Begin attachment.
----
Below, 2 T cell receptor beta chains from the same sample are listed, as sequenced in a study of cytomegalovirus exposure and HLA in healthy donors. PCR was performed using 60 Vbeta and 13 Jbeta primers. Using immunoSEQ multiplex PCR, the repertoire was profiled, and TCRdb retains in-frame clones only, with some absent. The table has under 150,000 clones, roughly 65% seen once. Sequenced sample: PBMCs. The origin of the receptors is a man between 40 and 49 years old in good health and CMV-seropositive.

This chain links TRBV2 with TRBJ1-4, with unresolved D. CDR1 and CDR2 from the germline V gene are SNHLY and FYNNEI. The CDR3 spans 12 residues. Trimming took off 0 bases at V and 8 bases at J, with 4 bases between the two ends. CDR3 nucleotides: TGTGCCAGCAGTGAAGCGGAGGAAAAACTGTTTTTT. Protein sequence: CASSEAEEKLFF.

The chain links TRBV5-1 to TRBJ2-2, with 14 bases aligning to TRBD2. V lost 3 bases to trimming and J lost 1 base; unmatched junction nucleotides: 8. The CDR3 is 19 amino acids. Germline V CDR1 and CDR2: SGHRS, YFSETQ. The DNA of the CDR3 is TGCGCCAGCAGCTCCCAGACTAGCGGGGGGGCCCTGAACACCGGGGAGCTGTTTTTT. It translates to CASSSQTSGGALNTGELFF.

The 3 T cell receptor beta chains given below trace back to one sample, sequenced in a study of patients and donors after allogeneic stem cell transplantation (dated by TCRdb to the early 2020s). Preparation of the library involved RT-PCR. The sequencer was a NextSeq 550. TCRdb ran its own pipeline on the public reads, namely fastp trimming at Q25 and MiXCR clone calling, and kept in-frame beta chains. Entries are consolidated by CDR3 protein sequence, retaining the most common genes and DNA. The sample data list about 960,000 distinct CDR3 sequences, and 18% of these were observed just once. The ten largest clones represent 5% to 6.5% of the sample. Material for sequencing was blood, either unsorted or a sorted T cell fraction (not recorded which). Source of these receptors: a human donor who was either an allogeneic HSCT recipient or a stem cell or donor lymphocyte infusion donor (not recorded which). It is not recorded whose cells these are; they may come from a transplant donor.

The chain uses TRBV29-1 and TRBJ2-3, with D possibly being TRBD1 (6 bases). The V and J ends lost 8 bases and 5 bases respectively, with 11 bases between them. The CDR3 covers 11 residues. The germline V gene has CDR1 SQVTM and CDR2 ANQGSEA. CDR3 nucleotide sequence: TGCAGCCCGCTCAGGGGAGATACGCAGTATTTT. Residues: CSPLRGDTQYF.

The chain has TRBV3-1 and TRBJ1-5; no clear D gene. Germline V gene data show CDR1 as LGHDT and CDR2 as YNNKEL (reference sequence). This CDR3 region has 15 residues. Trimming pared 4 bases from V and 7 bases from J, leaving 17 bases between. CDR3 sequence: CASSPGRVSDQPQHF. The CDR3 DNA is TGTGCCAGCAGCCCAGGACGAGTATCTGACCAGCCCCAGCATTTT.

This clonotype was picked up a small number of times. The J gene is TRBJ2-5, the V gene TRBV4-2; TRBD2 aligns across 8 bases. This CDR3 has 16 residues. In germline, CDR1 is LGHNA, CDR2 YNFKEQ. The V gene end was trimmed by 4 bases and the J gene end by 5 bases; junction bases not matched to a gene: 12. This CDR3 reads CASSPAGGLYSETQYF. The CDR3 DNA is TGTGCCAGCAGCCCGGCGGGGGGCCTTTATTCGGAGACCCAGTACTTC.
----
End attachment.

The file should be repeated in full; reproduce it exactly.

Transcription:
Below, 2 T cell receptor beta chains from the same sample are listed, as sequenced in a study of cytomegalovirus exposure and HLA in healthy donors. PCR was performed using 60 Vbeta and 13 Jbeta primers. Using immunoSEQ multiplex PCR, the repertoire was profiled, and TCRdb retains in-frame clones only, with some absent. The table has under 150,000 clones, roughly 65% seen once. Sequenced sample: PBMCs. The origin of the receptors is a man between 40 and 49 years old in good health and CMV-seropositive.

This chain links TRBV2 with TRBJ1-4, with unresolved D. CDR1 and CDR2 from the germline V gene are SNHLY and FYNNEI. The CDR3 spans 12 residues. Trimming took off 0 bases at V and 8 bases at J, with 4 bases between the two ends. CDR3 nucleotides: TGTGCCAGCAGTGAAGCGGAGGAAAAACTGTTTTTT. Protein sequence: CASSEAEEKLFF.

The chain links TRBV5-1 to TRBJ2-2, with 14 bases aligning to TRBD2. V lost 3 bases to trimming and J lost 1 base; unmatched junction nucleotides: 8. The CDR3 is 19 amino acids. Germline V CDR1 and CDR2: SGHRS, YFSETQ. The DNA of the CDR3 is TGCGCCAGCAGCTCCCAGACTAGCGGGGGGGCCCTGAACACCGGGGAGCTGTTTTTT. It translates to CASSSQTSGGALNTGELFF.

The 3 T cell receptor beta chains given below trace back to one sample, sequenced in a study of patients and donors after allogeneic stem cell transplantation (dated by TCRdb to the early 2020s). Preparation of the library involved RT-PCR. The sequencer was a NextSeq 550. TCRdb ran its own pipeline on the public reads, namely fastp trimming at Q25 and MiXCR clone calling, and kept in-frame beta chains. Entries are consolidated by CDR3 protein sequence, retaining the most common genes and DNA. The sample data list about 960,000 distinct CDR3 sequences, and 18% of these were observed just once. The ten largest clones represent 5% to 6.5% of the sample. Material for sequencing was blood, either unsorted or a sorted T cell fraction (not recorded which). Source of these receptors: a human donor who was either an allogeneic HSCT recipient or a stem cell or donor lymphocyte infusion donor (not recorded which). It is not recorded whose cells these are; they may come from a transplant donor.

The chain uses TRBV29-1 and TRBJ2-3, with D possibly being TRBD1 (6 bases). The V and J ends lost 8 bases and 5 bases respectively, with 11 bases between them. The CDR3 covers 11 residues. The germline V gene has CDR1 SQVTM and CDR2 ANQGSEA. CDR3 nucleotide sequence: TGCAGCCCGCTCAGGGGAGATACGCAGTATTTT. Residues: CSPLRGDTQYF.

The chain has TRBV3-1 and TRBJ1-5; no clear D gene. Germline V gene data show CDR1 as LGHDT and CDR2 as YNNKEL (reference sequence). This CDR3 region has 15 residues. Trimming pared 4 bases from V and 7 bases from J, leaving 17 bases between. CDR3 sequence: CASSPGRVSDQPQHF. The CDR3 DNA is TGTGCCAGCAGCCCAGGACGAGTATCTGACCAGCCCCAGCATTTT.

This clonotype was picked up a small number of times. The J gene is TRBJ2-5, the V gene TRBV4-2; TRBD2 aligns across 8 bases. This CDR3 has 16 residues. In germline, CDR1 is LGHNA, CDR2 YNFKEQ. The V gene end was trimmed by 4 bases and the J gene end by 5 bases; junction bases not matched to a gene: 12. This CDR3 reads CASSPAGGLYSETQYF. The CDR3 DNA is TGTGCCAGCAGCCCGGCGGGGGGCCTTTATTCGGAGACCCAGTACTTC.